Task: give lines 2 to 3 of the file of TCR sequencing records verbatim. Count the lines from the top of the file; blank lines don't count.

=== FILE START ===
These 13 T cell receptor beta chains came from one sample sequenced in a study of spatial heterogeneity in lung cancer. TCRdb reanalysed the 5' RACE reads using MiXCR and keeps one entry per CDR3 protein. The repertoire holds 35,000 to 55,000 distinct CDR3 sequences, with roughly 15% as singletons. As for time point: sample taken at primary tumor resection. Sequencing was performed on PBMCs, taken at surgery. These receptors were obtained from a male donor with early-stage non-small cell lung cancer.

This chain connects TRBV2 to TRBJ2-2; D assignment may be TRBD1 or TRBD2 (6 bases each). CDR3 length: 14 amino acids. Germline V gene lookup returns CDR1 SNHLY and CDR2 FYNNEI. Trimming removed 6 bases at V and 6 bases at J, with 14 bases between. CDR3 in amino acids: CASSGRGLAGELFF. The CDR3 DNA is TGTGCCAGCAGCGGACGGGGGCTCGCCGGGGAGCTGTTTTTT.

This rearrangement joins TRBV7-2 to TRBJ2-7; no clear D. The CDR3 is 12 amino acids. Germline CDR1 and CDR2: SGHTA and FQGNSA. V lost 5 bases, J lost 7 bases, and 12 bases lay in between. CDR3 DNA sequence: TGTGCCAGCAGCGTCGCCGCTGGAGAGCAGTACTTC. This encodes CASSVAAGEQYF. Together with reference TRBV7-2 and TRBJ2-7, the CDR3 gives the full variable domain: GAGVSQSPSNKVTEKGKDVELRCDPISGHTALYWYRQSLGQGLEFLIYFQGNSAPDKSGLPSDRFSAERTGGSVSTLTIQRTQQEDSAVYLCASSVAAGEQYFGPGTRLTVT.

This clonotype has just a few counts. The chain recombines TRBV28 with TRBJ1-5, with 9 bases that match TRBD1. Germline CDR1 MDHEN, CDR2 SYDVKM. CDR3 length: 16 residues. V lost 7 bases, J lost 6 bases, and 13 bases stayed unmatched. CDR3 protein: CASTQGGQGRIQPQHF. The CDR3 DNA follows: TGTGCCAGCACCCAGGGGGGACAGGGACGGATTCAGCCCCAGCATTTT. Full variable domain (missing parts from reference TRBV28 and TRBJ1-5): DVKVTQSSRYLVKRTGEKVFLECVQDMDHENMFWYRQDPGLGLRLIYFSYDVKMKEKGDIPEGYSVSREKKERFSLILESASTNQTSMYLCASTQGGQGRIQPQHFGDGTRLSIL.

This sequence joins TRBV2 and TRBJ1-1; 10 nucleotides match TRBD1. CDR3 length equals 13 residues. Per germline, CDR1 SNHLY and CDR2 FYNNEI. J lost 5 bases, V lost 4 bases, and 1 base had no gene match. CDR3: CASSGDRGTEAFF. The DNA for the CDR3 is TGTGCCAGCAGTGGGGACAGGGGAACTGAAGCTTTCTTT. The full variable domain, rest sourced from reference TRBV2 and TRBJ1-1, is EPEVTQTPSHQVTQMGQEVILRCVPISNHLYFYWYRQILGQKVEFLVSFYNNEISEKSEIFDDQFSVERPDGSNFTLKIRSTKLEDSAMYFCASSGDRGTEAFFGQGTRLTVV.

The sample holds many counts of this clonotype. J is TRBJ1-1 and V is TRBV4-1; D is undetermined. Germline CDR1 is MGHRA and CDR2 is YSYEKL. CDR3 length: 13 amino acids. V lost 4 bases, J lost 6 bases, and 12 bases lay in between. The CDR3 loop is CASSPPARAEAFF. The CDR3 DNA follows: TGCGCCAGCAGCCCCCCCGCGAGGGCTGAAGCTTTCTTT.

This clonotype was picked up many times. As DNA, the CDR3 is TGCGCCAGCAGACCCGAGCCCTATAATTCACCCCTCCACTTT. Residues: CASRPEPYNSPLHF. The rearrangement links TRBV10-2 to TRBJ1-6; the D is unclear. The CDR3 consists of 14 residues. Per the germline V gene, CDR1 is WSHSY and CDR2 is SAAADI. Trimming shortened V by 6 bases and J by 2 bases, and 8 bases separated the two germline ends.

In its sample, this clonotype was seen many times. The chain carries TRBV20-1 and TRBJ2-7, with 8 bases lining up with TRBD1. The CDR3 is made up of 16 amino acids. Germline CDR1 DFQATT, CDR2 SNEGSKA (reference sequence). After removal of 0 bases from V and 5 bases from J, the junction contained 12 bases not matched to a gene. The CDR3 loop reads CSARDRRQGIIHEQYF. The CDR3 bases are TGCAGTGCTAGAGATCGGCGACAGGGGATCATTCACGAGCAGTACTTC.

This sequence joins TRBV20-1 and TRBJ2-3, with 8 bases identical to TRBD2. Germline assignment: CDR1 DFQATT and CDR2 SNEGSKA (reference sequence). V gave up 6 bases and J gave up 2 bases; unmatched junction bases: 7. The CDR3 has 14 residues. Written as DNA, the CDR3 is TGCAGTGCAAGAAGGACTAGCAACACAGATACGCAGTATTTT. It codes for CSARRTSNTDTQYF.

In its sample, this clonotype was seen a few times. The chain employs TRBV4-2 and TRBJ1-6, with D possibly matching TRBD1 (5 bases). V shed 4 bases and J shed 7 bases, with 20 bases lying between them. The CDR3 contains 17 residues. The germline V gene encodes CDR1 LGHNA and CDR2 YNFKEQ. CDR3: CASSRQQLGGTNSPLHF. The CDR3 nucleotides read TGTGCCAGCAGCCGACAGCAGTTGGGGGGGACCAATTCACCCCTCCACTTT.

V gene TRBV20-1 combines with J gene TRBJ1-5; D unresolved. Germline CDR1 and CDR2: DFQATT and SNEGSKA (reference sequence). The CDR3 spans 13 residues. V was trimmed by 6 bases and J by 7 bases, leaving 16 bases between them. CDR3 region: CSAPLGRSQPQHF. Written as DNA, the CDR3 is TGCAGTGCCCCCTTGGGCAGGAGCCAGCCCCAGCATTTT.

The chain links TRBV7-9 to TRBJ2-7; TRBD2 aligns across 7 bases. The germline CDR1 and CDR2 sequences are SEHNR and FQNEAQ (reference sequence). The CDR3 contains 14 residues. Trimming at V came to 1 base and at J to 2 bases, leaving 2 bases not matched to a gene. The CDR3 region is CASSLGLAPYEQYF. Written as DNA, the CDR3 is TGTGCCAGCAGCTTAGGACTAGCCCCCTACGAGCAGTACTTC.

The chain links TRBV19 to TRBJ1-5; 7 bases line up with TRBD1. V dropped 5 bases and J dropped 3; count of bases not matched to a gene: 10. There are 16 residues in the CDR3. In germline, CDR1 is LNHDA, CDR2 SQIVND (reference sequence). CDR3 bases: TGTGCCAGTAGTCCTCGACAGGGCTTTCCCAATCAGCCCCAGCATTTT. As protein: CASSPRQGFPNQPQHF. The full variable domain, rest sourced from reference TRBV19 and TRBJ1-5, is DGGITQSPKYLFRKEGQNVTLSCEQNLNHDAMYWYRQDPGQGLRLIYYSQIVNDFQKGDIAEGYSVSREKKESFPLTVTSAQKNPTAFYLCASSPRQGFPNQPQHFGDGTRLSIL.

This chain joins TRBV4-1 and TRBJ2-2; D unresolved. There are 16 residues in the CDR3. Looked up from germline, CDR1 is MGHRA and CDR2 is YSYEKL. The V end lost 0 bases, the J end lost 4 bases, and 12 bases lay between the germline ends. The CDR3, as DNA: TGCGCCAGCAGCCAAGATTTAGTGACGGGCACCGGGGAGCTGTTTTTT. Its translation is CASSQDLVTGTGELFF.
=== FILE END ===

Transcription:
This chain connects TRBV2 to TRBJ2-2; D assignment may be TRBD1 or TRBD2 (6 bases each). CDR3 length: 14 amino acids. Germline V gene lookup returns CDR1 SNHLY and CDR2 FYNNEI. Trimming removed 6 bases at V and 6 bases at J, with 14 bases between. CDR3 in amino acids: CASSGRGLAGELFF. The CDR3 DNA is TGTGCCAGCAGCGGACGGGGGCTCGCCGGGGAGCTGTTTTTT.

This rearrangement joins TRBV7-2 to TRBJ2-7; no clear D. The CDR3 is 12 amino acids. Germline CDR1 and CDR2: SGHTA and FQGNSA. V lost 5 bases, J lost 7 bases, and 12 bases lay in between. CDR3 DNA sequence: TGTGCCAGCAGCGTCGCCGCTGGAGAGCAGTACTTC. This encodes CASSVAAGEQYF. Together with reference TRBV7-2 and TRBJ2-7, the CDR3 gives the full variable domain: GAGVSQSPSNKVTEKGKDVELRCDPISGHTALYWYRQSLGQGLEFLIYFQGNSAPDKSGLPSDRFSAERTGGSVSTLTIQRTQQEDSAVYLCASSVAAGEQYFGPGTRLTVT.